ARCHAEOLOGISTS have discovered a “striking and apparently unique” square monument within the famous stone circle at Avebury in Wiltshire. The site consists of three stone circles which includes the largest stone circle in Europe, which is 1,0000 feet wide and believed to have once consisted of 100 stones.
A research team led by the University of Leicester and University of Southampton have now uncovered fascinating information about the Neolithic monument, which could mean the stones were not arranged as a circle, but as a square. The archaeological survey at Avebury suggests the square measured around 100 feet across, and is thought to have been erected around the remains of a Neolithic house.
The discovery inside the South Circle could mean it would be one of the first prehistoric “stone square” ever discovered in Europe.Using electrical currents and ground-penetrating radars to detect underground features, they were able to map a series of buried stones and also the position of others that were thought to be destroyed in the 17th and 18th centuries.
Dr Mark Gillings, from the University of Leicester, said: “Our research has revealed previously unknown megaliths inside the world-famous Avebury stone circle. “We have detected and mapped a series of prehistoric standing stones that were subsequently hidden and buried, along with the positions of others likely destroyed during the 17th and 18th centuries.He adds that the discoveries mean it has the potential to be one of the earliest structures on the site.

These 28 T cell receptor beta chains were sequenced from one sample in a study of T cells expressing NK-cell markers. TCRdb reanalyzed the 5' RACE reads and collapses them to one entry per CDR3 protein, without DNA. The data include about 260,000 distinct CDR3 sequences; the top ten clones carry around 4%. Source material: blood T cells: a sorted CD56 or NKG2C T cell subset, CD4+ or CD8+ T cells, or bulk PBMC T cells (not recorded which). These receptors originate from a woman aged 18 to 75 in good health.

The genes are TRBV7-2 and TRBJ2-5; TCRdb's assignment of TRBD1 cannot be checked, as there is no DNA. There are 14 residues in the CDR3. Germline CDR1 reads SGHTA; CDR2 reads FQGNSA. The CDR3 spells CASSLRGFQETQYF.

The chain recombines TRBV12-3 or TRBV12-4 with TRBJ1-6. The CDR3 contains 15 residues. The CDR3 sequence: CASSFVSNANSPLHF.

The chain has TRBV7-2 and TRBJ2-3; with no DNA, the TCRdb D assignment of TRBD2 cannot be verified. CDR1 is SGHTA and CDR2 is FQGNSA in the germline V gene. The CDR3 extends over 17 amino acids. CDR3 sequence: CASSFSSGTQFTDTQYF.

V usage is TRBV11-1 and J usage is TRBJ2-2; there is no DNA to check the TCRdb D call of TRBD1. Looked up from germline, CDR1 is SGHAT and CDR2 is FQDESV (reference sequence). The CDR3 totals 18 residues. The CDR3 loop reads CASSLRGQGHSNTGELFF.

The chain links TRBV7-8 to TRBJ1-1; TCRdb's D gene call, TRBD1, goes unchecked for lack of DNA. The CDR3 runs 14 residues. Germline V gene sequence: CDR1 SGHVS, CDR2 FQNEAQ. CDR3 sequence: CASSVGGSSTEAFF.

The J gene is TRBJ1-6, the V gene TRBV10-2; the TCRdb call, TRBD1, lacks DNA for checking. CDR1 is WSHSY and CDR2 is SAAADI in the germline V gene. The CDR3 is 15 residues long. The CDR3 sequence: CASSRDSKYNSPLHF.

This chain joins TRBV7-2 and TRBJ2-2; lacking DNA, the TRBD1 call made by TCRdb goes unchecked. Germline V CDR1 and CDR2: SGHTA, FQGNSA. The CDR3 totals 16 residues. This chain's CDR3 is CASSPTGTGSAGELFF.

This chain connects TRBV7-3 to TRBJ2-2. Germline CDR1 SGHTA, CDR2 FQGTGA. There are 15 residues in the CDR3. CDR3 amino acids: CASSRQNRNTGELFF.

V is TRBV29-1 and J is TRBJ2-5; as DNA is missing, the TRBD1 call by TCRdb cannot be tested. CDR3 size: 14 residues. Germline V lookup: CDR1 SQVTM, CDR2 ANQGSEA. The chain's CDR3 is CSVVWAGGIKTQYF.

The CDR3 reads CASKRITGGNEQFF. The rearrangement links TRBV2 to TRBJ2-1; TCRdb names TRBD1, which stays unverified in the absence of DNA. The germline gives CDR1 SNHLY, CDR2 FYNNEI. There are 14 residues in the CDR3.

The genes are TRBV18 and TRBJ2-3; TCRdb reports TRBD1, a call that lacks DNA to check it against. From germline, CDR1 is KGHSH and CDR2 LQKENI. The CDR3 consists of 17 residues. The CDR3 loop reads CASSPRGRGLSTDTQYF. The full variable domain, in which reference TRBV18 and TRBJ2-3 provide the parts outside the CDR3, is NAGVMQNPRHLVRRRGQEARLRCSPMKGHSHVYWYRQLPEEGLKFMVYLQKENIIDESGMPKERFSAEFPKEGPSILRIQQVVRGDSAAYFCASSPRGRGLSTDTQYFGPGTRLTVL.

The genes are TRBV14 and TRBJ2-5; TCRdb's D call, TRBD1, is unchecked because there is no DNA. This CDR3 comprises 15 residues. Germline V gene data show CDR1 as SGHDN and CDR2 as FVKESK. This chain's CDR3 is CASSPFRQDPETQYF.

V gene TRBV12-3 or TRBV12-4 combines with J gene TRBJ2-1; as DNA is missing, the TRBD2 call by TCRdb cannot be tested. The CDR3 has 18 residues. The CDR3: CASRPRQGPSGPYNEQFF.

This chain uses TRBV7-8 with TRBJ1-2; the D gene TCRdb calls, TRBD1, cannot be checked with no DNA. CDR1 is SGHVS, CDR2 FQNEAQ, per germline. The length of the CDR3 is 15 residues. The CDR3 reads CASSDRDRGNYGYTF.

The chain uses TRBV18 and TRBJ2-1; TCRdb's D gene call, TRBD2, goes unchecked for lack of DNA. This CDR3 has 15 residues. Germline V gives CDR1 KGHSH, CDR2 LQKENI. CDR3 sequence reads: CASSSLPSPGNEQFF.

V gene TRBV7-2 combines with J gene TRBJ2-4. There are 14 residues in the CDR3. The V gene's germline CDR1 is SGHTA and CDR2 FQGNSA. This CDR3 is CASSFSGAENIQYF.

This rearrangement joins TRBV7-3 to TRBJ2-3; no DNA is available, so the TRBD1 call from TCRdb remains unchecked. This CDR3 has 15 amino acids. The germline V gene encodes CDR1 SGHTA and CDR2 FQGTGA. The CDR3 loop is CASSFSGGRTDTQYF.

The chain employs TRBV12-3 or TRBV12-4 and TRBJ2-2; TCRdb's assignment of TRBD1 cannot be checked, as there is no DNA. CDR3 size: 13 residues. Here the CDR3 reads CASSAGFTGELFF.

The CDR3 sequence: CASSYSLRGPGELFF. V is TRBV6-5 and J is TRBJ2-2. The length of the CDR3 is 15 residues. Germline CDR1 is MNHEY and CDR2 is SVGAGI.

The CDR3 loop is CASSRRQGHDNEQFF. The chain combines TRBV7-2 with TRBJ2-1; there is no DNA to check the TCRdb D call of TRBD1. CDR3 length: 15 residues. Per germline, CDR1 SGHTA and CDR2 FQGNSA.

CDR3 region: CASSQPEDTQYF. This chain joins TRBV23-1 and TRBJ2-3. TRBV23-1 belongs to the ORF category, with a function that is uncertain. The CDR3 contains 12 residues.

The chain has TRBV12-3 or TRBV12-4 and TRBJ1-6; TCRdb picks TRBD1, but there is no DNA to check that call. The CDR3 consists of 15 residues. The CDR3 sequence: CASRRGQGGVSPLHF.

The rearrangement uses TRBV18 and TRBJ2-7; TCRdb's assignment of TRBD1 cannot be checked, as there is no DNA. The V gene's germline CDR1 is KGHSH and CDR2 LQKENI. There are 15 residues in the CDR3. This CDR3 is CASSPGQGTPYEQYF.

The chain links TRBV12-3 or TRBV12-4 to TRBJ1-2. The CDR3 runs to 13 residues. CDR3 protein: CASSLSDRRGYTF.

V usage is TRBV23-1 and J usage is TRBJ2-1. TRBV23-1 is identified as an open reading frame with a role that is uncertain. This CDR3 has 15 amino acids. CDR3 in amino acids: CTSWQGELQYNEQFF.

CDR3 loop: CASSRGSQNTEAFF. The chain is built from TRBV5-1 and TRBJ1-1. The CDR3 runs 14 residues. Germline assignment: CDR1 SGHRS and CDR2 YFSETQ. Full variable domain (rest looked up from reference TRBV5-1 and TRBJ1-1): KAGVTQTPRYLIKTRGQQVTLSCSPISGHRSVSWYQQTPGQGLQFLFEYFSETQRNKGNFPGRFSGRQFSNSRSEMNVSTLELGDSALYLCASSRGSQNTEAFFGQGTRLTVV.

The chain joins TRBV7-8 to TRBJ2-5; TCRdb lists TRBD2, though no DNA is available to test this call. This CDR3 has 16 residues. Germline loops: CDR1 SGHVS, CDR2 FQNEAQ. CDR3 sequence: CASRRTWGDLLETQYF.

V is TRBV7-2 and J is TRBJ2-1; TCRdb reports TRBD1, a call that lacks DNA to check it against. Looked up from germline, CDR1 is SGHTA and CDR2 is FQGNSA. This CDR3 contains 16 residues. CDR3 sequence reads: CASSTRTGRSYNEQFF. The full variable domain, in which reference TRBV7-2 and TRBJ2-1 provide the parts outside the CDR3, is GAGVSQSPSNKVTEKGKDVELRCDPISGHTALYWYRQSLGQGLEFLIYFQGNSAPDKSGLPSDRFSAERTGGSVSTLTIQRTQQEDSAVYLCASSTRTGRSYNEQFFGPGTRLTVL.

The Wiltshire World Heritage Site was originally excavated by Alexander Keiller in 1939 but whose work was interrupted by the outbreak of the Second World War. His excavation uncovered the existence of an angular setting of small standing stones close to one huge upright one, which since the 18th century has been known as “the obelisk”.Keiller wrongly thought this to be a medieval cart shed, but archaeologists now believe the square may have commemorated the location of an early Neolithic house, which could have been used as the centre of the southern circle.
Researchers believe the house could have been an “ancestral house of the first people who lived in Avebury” Dr Joshua Pollard, from the University of Southampton, said the survey had shown the line of stones Keiller identified was one side of a square enclosing the obelisk.”Megalithic circles are well known from the time when Avebury was built during the late Neolithic (3rd millennium BC), but square megalithic settings of this kind are highly unusual,” he said.
Dr Nick Snashall, an archaeologist with the National Trust, which looks after Avebury, said the discovery, 80 years in the making, had been worth waiting for. “The completion of the work first started by Keiller in the 1930s has revealed an entirely new type of monument at the heart of the world’s largest prehistoric stone circle, using techniques he never dreamt of.”And goes to show how much more is still to be revealed at Avebury if we ask the right questions.”The research was funded by the Arts and Humanities Research Council.